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Features Parish Life Renewal

Road to Renewal consultation phase winds down; families of parishes announcement expected soon


The Road to Renewal effort is an opportunity for the Diocese of Buffalo to reinvigorate the Catholic faith, fully optimize parish and diocesan resources and more importantly increase the reach and impact of ministries throughout Western New York.

In 2020, then Buffalo Apostolic Administrator Bishop Edward Scharfenberger commissioned the Parish Model Task Force and later the Diocesan Renewal Task Force (DRTF) to look at best practices regionally and nationally to learn how other dioceses facing similar challenges of diminished financial resources and reduced church and school attendance, have successfully promoted the mission of the Catholic Church in their regions.

The DRTF is a collaboration of clergy and laity who studied, gathered input, and documented recommendations for the diocese.  After study, it was recommended that renewal could be accomplished by bringing parishes together into closer collaboration for a larger good known as “Families of Parishes.” This model of grouping parishes together to share resources is forming the foundation for similar efforts across the nation.

In the fall of 2020, the DRTF and the vicars forane of the diocese organized ways to collect input from parishioners, while being respectful of restrictions from the Covid-19 pandemic. Twenty-six Zoom listening sessions were conducted with more than 800 participants, an online survey was taken by 1,300 participants and emails and letters were received. 

From that unprecedented gathering of input, a draft recommendation for parish families was presented to Bishop Scharfenberger, the vicars forane and Presbyteral Council in early December. 

Permanent diocesan leadership was announced on Dec. 1, as Auxiliary Bishop of Washington Michael Fisher was named the 15th bishop of Buffalo by Pope Francis. Bishop Fisher was officially installed on Jan. 15.

In March, Father Bryan Zielenieski, pastor of St. Mary’s of Swormville, was named the episcopal vicar for Renewal and Development.  When Father Zielenieski arrived in the new role, he immediately began meeting with parishes and every vicariate in the diocese and gathering input from priests, deacons and laity on the proposed parishes in the family model.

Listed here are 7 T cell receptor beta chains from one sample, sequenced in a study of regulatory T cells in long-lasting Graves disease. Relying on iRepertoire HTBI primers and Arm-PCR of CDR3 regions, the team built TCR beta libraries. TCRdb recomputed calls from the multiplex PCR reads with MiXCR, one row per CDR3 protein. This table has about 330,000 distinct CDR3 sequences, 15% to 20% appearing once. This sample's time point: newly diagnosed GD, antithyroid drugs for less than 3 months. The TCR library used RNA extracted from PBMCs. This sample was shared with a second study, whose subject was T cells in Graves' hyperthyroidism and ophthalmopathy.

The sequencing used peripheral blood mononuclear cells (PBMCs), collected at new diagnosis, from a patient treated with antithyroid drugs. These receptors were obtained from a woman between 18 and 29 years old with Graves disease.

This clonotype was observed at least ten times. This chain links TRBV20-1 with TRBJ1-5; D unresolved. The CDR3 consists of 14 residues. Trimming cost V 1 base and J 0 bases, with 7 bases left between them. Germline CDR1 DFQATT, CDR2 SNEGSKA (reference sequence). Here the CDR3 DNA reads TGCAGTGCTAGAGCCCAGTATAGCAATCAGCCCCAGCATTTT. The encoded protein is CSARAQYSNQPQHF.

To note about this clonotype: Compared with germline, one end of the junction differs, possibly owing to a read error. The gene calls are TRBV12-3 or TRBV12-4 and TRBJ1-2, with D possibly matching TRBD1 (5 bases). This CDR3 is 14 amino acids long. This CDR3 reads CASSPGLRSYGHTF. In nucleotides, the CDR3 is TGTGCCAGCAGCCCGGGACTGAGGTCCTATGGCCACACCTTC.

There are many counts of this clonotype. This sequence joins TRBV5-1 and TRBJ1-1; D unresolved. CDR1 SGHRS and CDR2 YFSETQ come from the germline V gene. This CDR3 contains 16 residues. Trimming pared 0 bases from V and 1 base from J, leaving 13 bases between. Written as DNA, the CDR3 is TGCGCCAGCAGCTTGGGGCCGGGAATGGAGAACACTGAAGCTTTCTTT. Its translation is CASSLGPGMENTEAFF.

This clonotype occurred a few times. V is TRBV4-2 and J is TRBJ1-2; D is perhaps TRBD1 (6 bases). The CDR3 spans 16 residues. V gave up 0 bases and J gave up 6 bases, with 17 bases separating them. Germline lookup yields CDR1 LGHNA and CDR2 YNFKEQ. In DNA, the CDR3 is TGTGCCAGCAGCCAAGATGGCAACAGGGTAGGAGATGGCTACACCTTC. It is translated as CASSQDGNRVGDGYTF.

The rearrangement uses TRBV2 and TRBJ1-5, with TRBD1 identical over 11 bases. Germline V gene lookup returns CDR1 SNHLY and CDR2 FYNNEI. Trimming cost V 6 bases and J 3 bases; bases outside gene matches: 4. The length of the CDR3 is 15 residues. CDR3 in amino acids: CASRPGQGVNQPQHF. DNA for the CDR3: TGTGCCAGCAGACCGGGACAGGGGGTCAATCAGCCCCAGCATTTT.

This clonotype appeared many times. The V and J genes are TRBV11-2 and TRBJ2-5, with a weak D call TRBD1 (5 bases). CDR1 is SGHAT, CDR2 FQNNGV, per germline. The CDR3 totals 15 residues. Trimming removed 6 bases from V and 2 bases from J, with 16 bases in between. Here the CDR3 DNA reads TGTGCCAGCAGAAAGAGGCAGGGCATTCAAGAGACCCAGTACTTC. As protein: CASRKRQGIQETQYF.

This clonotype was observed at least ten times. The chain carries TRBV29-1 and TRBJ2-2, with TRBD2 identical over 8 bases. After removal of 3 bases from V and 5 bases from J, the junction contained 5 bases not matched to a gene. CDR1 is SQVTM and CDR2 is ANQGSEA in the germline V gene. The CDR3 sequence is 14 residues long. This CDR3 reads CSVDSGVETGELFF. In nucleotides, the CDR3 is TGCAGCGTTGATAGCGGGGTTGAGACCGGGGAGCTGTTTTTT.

In May, meetings within the vicariates were concluding with much consultation and input provided during this series of meetings. In June, the vicariate leadership renewal team was tasked to review the currently composed family of parishes. This was a big step in the renewal project and once again proved very consultative.  

From the discussions that occurred an additional pillar for the renewal was added – Priestly Life and Healing – and a spiritual renewal Mass was announced, and two lay representatives from each parish in the diocese were invited to the Aug. 29 Mass at the Our Lady of Fatima Shrine.

In early July, the draft of families was released, and parishes were invited to determine if the family they had been placed with would make sense and also would work in the future. The parishes were invited to share this information with their leadership and parishioners. And then parishes would have an opportunity to make a recommended change, if it was deemed necessary at the vicariate meetings scheduled in September. 

At that vicariate meeting, the renewal representatives and pastors/administrators were present to share their input and either confirm their family or make a recommended change. The draft of families continued to be refined and on Oct. 30, the Diocesan Parish Council reviewed the latest draft of parish families and either approved the prior recommendations or sent questions back to parishes in preparation of Bishop Fisher’s announcement of the final grouping of parish families expected by the end of November.


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